English Youth Ballet give 100 Northern Irish dancers the experience of a lifetime
Anyone who loves ballet will have a soft spot for Sleeping Beauty. Short on plot – baby cursed by wicked aunt grows up, pricks her finger, falls asleep, is wakened 100 years later by handsome prince – the ballet is a marvellous excuse for a great deal of dancing to exquisite music by master Russian composer Pyotr Ilyich Tchaikovsky.
As such, it is a perfect piece for a company like English Youth Ballet, whose goal it is to put as many dancers onstage as humanly possible. EYB was founded in 1998 as a means of giving young dancers outside of London a chance to perform in full-length classical ballet in a professional setting.
During the course of an 11-day residency in Belfast, 100 local dancers, who auditioned last November for a chance to be in the cast, take ballet class and rehearse with the company, the core of which is seven professional dancers. It is EYB’s first ever visit to Northern Ireland. I very much hope it will not be their last.
There is an audience for dance in Northern Ireland, as evidenced by good attendance in the Grand Opera House and other venues for dance productions of all kinds. What may be less apparent, at times, is the fact that there are dancers here too. Lots of them, in fact, students of dance at all ages and stages of their training.
How appropriate then, for them to have a chance to perform in the Grand Opera House in a production that showcases the essential elements of full-blown classical ballet – the sets, the costumes and the choreography, upon which this most graceful and gruelling art is built.
The principal roles of the ballet – Princess Aurora, her nurse, her parents, Aunt Lilac, Aunt Carabosse and the Prince – ae taken by professional dancers, as well as a few other key figures including the Bluebird, Lady Bluebird and Princess Florine. The rest of the piece is populated by the dance students, who become part of the company for three Belfast performances.
Aged from eight to 18, they are cast as guests, relatives, attendants, friends, monsters, kittens and a number of other animated elements of the story. Each character group is costumed appropriately, every scene revealing more tulle, sequins, sparkle and frills than the last. For sheer spectacle, this Sleeping Beauty is heart-stoppingly beautiful to look at.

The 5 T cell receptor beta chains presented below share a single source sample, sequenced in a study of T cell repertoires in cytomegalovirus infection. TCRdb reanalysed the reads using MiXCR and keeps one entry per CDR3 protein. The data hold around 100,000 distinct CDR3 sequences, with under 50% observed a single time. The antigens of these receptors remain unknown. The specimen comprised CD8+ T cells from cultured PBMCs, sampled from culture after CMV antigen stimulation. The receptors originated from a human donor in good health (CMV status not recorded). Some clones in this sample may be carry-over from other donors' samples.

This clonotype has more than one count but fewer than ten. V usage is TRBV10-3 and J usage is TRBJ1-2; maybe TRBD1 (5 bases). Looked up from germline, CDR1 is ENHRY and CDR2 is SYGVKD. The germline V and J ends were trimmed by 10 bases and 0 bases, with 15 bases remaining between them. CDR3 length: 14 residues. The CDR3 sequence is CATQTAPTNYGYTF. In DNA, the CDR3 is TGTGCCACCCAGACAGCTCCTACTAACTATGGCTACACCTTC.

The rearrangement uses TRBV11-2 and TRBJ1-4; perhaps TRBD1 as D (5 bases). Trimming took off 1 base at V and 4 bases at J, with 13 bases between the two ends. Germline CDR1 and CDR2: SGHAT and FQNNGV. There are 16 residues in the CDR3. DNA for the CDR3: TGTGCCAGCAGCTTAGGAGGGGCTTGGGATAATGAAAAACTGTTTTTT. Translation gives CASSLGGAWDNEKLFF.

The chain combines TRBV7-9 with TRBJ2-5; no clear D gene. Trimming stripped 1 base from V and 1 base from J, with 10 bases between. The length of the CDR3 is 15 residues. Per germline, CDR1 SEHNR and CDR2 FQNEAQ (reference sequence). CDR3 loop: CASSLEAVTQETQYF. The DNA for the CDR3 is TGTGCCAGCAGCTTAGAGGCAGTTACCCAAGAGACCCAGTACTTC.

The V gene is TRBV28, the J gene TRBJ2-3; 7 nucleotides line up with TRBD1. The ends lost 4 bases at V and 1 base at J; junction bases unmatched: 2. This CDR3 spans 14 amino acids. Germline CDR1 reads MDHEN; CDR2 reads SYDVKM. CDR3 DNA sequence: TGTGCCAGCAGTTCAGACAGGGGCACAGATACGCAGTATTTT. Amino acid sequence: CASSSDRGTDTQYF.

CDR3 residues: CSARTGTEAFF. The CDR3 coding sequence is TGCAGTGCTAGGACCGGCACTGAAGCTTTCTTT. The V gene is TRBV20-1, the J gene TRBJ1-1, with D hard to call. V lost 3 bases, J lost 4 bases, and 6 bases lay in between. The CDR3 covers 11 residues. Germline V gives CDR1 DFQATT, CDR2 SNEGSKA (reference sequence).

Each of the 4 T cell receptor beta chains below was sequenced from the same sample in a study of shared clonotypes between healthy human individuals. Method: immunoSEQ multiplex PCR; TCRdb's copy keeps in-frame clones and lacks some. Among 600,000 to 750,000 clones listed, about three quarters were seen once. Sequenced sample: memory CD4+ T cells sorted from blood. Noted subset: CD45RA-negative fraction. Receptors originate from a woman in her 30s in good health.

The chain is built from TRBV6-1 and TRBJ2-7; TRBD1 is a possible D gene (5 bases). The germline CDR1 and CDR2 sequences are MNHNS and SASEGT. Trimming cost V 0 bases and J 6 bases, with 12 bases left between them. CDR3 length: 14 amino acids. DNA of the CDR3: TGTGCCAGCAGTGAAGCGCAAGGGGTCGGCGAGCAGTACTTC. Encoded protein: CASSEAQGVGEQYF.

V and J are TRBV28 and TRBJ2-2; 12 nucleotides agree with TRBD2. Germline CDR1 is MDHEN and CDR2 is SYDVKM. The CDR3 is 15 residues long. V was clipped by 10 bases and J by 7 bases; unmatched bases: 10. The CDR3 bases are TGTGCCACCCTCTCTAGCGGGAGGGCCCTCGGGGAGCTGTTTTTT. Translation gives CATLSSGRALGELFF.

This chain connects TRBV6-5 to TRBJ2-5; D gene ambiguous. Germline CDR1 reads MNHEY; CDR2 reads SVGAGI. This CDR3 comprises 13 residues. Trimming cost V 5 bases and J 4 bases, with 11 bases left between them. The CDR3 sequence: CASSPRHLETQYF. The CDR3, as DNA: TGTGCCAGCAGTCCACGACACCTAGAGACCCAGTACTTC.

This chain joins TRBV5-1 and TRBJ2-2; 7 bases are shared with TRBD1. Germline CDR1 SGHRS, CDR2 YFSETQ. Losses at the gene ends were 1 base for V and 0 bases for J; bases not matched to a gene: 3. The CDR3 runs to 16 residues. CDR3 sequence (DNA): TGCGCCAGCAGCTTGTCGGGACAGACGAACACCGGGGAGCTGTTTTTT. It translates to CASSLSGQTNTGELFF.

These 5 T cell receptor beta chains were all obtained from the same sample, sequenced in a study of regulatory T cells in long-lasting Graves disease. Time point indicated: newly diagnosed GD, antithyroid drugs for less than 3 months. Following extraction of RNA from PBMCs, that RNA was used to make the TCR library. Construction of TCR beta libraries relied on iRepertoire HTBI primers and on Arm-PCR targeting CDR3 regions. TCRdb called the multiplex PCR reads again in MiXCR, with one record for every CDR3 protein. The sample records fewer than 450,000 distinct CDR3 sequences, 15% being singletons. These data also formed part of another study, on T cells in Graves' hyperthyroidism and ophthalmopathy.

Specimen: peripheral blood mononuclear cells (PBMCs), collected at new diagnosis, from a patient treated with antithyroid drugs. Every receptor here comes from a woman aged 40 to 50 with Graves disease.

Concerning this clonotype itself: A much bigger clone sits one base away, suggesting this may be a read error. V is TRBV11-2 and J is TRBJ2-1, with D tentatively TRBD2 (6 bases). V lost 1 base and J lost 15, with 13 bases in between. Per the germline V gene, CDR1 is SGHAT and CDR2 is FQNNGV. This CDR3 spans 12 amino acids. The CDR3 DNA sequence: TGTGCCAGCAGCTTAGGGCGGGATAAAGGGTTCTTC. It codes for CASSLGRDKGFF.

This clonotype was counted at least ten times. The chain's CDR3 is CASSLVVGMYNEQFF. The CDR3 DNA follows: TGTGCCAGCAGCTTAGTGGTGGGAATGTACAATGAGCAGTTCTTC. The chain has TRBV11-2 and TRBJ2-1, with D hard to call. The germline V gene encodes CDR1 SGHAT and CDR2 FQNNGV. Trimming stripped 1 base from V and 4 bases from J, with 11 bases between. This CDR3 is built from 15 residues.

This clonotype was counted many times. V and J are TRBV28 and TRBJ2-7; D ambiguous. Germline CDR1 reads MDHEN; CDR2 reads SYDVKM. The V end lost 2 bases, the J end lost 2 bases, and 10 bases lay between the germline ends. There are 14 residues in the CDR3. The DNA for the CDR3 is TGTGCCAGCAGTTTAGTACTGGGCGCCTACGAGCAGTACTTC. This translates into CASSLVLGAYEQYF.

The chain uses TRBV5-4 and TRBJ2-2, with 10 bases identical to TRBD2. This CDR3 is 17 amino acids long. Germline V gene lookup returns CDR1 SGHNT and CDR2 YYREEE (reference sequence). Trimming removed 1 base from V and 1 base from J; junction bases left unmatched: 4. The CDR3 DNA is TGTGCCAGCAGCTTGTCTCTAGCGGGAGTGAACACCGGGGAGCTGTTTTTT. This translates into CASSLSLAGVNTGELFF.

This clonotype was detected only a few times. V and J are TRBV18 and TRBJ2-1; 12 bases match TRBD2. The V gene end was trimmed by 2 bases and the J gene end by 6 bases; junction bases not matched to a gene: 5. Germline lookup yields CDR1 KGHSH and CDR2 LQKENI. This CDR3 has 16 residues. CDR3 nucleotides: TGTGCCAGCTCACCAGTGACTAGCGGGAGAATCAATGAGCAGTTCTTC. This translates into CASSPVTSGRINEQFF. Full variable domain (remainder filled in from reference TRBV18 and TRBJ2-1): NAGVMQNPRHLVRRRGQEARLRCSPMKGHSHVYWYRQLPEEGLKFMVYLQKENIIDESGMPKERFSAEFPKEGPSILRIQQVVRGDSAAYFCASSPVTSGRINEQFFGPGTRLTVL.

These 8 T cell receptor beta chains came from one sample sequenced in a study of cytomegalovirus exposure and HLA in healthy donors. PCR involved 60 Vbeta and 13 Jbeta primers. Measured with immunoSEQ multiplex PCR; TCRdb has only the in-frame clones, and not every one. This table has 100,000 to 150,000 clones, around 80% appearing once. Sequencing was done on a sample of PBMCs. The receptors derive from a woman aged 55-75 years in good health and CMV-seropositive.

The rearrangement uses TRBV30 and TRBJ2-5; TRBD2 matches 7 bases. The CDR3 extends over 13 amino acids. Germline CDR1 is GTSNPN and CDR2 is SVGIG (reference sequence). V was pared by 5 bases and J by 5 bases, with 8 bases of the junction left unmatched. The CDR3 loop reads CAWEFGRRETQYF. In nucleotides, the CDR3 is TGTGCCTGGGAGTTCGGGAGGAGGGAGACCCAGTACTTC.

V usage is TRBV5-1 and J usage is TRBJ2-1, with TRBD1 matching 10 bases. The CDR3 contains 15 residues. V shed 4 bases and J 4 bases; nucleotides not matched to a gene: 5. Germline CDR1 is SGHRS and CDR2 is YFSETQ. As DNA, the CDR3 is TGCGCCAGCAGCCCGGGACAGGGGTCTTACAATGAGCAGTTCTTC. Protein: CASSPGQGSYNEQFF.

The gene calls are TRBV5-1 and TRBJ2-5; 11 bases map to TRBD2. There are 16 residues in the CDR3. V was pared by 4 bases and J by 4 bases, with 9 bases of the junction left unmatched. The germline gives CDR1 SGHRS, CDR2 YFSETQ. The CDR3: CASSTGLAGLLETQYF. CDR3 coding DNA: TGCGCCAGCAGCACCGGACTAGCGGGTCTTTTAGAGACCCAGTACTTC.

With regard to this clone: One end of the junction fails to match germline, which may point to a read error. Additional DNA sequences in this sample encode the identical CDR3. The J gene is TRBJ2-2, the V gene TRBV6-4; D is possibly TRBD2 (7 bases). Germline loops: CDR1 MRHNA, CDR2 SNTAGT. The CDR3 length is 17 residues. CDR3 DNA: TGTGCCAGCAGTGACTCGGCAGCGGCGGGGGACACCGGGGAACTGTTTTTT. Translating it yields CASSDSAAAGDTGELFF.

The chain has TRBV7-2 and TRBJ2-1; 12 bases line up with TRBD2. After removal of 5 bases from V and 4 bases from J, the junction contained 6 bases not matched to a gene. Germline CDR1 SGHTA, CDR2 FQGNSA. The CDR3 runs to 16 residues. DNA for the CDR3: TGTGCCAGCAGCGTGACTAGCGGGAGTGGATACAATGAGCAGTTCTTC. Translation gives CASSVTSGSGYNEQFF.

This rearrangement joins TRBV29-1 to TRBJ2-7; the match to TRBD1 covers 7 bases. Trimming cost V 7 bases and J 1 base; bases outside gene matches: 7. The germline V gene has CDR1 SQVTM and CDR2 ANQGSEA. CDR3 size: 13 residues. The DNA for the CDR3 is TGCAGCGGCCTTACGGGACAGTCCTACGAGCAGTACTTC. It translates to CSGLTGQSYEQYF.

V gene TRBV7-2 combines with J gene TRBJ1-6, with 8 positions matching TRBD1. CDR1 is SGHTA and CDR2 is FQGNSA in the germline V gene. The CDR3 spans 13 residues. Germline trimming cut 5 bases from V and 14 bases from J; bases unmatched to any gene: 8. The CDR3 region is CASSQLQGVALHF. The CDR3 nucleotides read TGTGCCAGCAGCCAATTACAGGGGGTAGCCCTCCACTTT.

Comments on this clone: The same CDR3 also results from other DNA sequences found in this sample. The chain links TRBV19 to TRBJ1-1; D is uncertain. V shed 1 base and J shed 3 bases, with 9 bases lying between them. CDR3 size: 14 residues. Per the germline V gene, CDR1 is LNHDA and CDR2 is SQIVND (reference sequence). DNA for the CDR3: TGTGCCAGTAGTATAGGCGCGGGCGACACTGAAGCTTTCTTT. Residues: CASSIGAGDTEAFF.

Equally impressive is the seemingly effortless manner in which the various groups and individual dancers move on and off the stage. One can only imagine the organised chaos backstage as the 100-strong corps of dancers, correctly costumed and in the right order, make their entrances and exits.
Inevitably, the youngest, smallest dancers tend to make the most immediate impression. One group of small ‘monsters’ (looking suspiciously like Nutcracker mice) are wonderfully rhythmic and diminuatively demonic, with their splayed fingers and acrobatic leaping. Likewise, a group of kittens in Act Three are quintessentially cat-like and imperious, preening and sashaying their way across the stage.
There are many impressive dancers among the older students too, with a fair number en pointe, offering good unison movement in the corps and some impressive solo work as well. Successful ballet technique is as much about the arms, hands and head as it is about the toes, feet and legs. When both come together, you catch a glimpse of future promise in present skill.
There is also terrific stillness and attention among the dancers, who at times need to simply be on stage as guests or friends, part of a human backdrop to the main action. The art of being motionless is also as much a part of ballet as the exquisite movement we associate with it.
All in all, this is an impressive production admirably conceived and skillfully realised. EYB came to Northern Ireland and give to our young dancers an unforgettable experience, and it was nothing short of a privilege to see the result of their work.